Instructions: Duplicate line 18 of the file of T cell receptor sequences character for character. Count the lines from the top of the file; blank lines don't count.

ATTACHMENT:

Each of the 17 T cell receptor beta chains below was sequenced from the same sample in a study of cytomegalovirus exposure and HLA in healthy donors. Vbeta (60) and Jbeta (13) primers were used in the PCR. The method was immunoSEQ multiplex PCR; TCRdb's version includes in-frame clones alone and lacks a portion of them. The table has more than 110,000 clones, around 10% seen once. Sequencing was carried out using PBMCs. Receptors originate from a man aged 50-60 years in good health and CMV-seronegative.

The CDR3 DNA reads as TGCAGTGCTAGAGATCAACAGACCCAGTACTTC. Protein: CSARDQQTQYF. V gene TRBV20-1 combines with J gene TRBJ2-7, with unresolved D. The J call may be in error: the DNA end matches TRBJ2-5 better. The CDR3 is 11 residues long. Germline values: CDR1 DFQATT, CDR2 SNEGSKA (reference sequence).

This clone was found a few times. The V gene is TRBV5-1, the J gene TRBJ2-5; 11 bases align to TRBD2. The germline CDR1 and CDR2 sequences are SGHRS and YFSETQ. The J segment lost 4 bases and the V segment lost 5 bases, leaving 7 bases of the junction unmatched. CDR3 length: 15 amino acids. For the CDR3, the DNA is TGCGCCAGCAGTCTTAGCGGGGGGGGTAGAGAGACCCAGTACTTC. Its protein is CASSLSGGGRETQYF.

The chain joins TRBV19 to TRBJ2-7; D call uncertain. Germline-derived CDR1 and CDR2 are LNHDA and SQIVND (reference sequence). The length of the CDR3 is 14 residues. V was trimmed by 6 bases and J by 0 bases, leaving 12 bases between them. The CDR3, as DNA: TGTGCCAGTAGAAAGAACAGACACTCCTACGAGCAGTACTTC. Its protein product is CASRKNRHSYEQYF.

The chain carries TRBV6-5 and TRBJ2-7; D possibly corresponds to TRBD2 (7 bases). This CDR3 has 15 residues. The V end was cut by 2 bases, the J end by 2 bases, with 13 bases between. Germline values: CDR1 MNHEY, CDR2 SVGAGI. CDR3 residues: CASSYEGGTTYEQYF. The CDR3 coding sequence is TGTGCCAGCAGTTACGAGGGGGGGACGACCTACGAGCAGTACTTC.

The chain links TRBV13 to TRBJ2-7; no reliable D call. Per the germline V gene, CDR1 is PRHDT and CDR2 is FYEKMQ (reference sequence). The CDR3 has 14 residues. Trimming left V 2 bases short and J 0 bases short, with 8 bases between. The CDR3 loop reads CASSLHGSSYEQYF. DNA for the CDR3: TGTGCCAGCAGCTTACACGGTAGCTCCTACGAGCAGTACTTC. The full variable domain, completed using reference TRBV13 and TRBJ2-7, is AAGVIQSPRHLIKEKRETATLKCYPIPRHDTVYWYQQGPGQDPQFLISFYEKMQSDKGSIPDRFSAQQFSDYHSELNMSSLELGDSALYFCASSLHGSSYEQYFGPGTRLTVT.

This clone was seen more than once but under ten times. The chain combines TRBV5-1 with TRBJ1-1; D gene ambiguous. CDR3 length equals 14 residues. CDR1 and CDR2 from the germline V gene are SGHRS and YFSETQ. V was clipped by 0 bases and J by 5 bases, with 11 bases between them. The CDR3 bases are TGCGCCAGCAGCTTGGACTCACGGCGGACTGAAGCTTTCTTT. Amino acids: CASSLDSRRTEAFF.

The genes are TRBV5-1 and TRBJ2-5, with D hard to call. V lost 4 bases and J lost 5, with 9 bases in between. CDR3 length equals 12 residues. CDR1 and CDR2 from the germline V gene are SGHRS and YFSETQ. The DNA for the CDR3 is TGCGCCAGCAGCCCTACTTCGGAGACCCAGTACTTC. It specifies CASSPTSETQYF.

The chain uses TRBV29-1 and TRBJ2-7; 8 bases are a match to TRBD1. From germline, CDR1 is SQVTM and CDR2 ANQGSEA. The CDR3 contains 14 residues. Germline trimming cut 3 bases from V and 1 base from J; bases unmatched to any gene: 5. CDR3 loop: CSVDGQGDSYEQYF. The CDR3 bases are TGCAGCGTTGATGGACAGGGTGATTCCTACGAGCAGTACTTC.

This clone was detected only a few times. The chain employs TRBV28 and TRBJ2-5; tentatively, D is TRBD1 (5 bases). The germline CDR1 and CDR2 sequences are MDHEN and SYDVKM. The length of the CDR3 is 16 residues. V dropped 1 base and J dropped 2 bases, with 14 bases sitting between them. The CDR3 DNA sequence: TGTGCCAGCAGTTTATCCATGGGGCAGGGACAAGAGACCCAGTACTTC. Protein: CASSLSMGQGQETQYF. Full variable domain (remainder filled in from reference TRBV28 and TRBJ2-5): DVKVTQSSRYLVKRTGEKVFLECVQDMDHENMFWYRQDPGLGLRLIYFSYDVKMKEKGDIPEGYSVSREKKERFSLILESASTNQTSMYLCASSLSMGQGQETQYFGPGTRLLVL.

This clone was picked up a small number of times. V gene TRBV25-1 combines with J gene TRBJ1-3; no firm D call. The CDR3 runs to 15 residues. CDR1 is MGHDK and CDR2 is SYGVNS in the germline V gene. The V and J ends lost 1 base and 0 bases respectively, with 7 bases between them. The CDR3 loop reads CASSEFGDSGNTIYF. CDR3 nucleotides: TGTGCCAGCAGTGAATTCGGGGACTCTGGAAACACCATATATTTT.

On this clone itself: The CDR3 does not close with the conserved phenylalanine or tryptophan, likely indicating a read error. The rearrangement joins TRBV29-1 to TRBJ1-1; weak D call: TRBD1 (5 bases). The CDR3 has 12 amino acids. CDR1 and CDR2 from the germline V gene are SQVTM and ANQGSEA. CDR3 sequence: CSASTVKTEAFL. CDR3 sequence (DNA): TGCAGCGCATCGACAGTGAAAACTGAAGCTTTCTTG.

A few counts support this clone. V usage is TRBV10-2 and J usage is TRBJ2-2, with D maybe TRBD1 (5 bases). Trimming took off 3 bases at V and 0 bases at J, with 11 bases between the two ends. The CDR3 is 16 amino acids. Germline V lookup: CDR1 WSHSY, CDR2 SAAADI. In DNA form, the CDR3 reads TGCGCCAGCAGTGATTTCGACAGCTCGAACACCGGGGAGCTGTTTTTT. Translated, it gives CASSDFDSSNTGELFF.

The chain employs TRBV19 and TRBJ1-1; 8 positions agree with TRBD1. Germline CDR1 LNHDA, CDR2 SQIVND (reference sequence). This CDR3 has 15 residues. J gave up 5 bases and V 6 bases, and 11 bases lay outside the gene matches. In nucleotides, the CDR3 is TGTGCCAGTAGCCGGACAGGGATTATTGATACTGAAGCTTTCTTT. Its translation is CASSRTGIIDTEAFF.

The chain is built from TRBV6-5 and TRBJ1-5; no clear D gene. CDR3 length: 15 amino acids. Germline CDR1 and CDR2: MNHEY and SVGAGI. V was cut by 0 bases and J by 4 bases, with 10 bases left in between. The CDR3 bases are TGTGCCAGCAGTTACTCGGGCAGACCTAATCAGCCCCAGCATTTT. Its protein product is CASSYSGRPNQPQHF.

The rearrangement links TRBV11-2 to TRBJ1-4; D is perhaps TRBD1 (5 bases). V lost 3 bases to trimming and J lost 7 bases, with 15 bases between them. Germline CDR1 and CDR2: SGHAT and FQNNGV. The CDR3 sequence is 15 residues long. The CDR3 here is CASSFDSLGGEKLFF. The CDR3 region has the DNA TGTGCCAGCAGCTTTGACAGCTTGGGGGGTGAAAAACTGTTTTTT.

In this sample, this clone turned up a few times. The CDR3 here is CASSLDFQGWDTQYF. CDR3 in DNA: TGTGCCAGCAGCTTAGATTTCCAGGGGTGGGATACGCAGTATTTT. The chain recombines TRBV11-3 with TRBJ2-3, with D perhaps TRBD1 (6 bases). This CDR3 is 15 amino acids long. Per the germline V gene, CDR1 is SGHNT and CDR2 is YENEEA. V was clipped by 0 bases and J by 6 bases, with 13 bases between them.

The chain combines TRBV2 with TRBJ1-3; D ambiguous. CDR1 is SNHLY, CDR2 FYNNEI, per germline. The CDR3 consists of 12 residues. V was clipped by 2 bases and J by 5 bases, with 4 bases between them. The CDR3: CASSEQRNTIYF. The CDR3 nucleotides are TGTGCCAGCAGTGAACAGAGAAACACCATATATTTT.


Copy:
The chain combines TRBV2 with TRBJ1-3; D ambiguous. CDR1 is SNHLY, CDR2 FYNNEI, per germline. The CDR3 consists of 12 residues. V was clipped by 2 bases and J by 5 bases, with 4 bases between them. The CDR3: CASSEQRNTIYF. The CDR3 nucleotides are TGTGCCAGCAGTGAACAGAGAAACACCATATATTTT.